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In addition, the president’s plans for healthcare reform – or health insurance reform - are becoming more and more unpopular as details are examined. But because of all the alarmist rhetoric, politicians in Washington feel obligated to pass something, even if it doesn’t help. Rarely are liberty and prosperity at greater risk than when politicians feel they must “do something”. It is frightening to watch Washington toy with our healthcare purely for political reasons.
However, the saddest shortcoming of this administration is its utter failure to pursue a more peaceful foreign policy. Just last week up to 90 people, apparently mostly civilians, were killed in Afghanistan in an airstrike, and the violence is only getting worse. The administration is mulling over how many more troops they will send as part of their “Afghan Surge” with advisors getting it exactly backwards. They qualify sending fewer troops as “high-risk” and sending more troops as “low-risk”. This is not the perception at all if you were to ask the families of those being sent over. The best answer would be to stop risking any of our troops for the sake of what is, for all intents and purposes, a violent occupation, helping no one.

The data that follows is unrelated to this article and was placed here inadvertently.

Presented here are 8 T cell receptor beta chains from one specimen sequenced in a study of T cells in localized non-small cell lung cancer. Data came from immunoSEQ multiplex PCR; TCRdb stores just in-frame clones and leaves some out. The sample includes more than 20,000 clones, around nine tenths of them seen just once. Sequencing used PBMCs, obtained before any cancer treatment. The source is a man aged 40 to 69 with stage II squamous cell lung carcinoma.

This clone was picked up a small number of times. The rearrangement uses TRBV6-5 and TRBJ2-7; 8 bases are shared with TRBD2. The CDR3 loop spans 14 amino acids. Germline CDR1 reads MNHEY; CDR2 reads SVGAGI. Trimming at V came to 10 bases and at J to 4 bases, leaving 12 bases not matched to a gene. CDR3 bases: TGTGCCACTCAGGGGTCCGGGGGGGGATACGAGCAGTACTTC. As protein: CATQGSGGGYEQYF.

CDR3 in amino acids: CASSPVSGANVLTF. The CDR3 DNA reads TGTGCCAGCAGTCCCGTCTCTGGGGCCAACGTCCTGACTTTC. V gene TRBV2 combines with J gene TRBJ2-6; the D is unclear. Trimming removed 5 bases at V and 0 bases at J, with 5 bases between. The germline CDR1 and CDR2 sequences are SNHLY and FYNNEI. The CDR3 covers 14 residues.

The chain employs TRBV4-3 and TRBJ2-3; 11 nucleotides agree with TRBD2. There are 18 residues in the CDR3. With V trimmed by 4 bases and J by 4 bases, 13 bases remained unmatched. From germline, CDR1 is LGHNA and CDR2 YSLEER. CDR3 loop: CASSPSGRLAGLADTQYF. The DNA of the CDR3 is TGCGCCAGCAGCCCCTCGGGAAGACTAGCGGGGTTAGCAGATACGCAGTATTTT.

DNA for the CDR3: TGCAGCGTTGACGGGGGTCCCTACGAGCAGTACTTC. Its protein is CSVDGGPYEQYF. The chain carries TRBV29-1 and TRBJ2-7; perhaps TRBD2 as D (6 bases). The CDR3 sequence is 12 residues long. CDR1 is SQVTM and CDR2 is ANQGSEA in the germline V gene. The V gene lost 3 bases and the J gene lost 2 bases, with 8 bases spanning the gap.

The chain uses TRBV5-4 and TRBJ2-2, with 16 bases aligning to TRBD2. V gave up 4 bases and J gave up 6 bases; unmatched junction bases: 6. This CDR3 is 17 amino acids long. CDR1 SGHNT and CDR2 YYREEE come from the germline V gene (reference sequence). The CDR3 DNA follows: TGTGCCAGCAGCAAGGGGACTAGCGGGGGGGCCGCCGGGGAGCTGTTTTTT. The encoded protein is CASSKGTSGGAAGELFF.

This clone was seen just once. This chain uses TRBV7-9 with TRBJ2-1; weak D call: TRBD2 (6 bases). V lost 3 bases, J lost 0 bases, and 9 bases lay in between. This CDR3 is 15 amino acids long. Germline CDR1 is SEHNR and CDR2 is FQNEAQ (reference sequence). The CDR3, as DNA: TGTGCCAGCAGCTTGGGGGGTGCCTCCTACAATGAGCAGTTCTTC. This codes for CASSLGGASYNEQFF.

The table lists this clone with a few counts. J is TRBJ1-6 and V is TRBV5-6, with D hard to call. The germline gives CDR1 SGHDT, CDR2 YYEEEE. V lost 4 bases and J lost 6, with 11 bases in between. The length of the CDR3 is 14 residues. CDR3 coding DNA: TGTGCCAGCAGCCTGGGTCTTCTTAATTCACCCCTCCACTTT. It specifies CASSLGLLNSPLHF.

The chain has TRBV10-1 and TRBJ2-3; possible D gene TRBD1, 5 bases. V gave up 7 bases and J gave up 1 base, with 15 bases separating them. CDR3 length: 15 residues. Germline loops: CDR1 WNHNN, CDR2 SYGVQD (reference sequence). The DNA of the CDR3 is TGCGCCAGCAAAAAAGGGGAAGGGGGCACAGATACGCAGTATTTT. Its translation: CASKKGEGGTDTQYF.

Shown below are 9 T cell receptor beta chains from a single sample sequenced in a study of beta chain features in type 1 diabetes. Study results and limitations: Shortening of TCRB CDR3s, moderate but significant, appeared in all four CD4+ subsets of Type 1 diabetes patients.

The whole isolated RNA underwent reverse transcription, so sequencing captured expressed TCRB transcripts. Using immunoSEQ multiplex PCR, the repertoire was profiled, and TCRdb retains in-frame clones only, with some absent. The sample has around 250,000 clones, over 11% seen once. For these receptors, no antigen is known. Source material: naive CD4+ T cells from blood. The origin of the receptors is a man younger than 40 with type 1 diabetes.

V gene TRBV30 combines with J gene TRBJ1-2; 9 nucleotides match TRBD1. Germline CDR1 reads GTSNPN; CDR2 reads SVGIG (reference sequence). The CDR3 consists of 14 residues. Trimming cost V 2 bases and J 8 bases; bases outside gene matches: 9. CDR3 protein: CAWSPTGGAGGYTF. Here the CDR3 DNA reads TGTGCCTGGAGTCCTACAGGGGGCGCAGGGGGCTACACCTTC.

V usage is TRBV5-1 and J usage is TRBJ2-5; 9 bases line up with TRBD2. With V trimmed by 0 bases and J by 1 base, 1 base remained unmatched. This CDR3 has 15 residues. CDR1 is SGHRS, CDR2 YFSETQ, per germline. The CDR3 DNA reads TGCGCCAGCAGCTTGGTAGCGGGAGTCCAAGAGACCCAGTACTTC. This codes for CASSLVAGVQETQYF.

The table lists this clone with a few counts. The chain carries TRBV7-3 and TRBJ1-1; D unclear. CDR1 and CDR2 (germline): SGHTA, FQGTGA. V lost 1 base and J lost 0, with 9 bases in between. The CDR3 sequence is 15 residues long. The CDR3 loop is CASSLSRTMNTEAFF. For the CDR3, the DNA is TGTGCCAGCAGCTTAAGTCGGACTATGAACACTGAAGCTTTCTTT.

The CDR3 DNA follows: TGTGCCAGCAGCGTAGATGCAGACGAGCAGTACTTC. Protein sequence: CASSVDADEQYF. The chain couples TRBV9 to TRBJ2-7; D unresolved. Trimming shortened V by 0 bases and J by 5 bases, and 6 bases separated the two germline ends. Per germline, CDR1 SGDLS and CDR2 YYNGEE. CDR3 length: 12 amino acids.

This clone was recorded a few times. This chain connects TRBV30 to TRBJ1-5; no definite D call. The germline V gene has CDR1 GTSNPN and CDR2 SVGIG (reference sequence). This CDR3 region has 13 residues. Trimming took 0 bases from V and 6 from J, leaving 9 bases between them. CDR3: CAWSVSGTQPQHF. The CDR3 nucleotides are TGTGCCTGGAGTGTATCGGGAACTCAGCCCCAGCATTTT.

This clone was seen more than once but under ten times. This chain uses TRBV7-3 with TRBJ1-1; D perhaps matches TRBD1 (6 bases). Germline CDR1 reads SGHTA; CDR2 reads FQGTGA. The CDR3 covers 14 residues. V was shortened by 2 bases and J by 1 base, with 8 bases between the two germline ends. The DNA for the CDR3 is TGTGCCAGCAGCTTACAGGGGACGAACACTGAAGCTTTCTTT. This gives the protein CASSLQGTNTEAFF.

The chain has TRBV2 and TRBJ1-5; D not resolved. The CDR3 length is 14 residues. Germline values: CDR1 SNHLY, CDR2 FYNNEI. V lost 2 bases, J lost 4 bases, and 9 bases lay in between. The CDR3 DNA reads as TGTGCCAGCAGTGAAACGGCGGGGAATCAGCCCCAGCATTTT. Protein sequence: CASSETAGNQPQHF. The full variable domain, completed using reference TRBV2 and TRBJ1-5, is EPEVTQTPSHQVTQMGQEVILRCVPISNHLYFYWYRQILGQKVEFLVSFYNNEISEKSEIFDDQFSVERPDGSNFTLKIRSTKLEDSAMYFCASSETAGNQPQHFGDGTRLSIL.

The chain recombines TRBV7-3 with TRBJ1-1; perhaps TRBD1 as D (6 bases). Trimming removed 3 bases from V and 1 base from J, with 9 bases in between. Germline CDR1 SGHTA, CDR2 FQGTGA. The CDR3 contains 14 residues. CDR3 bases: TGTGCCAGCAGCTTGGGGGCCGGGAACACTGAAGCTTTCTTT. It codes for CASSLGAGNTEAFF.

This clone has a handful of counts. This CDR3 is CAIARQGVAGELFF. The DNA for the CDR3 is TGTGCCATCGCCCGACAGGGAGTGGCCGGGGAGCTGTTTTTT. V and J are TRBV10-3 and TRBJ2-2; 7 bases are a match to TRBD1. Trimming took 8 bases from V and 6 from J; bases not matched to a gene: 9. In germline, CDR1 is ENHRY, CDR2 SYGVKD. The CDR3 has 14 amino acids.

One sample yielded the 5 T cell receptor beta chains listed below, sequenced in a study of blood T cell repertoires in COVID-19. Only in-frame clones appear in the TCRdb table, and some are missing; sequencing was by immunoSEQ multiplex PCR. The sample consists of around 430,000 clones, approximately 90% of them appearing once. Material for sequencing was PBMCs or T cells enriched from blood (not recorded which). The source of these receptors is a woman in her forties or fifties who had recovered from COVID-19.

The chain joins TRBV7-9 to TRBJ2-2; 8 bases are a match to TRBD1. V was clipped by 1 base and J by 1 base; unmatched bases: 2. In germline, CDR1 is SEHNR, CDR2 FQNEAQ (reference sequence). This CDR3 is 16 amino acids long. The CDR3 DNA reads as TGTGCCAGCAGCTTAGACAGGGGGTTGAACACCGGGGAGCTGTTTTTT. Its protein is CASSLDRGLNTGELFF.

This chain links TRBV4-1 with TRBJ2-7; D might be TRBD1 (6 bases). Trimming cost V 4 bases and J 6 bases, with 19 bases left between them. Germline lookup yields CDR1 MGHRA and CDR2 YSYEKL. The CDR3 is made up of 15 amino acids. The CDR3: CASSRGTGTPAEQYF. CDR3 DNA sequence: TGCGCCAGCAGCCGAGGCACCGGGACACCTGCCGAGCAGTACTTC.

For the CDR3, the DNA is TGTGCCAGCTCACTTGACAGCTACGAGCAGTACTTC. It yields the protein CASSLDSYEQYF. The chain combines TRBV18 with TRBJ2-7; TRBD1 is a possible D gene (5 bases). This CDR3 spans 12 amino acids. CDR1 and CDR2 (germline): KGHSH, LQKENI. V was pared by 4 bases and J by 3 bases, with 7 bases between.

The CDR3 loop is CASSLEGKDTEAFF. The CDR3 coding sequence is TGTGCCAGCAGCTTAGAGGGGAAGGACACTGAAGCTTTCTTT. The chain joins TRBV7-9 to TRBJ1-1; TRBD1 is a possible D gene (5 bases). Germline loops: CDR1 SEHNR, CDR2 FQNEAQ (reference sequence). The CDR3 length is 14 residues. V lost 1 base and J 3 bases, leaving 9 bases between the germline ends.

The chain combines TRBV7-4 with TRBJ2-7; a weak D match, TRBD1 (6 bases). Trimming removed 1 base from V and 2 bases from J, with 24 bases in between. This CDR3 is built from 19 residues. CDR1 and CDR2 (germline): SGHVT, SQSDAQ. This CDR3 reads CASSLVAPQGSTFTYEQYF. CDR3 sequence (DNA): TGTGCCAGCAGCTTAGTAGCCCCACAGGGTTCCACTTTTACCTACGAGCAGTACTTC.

But all of these problems and their wrong-headed solutions come from one greater problem - which is not understanding the reasons that we are here. The economy is in bad shape because of too much government intervention producing a myriad of unintended consequences and perverse incentives. Healthcare is broken because the doctor-patient relationship has been broken down by hyper regulation and too much government interference. Afghanistan is a mess because they ignored the mission approved by Congress - to seek out those who attacked us on 9/11. They have instead gotten sidetracked with nebulous interventionist tasks such as promoting democracy and nation building. Eight years later, there is no real progress. The Soviets bankrupted themselves fighting in the mountains and caves of Afghanistan and we’re about to do the same. If we would just look to history it would be self-evident that there is nothing left to win in Afghanistan, and everything to lose.Most of all, we need to understand that we don’t understand Afghan culture and politics, and for that reason alone, intervening in their affairs is unlikely to produce positive results. The best thing we could possibly do now is to bring our troops home, from Afghanistan, from Iraq, from Japan, from Germany, from all occupied countries, and concentrate on mending badly damaged relationships around the world. Free and honest trade has always been the best way to do that, without fail. Not understanding the benefits of peace, freedom, and nonintervention will always bring about catastrophe.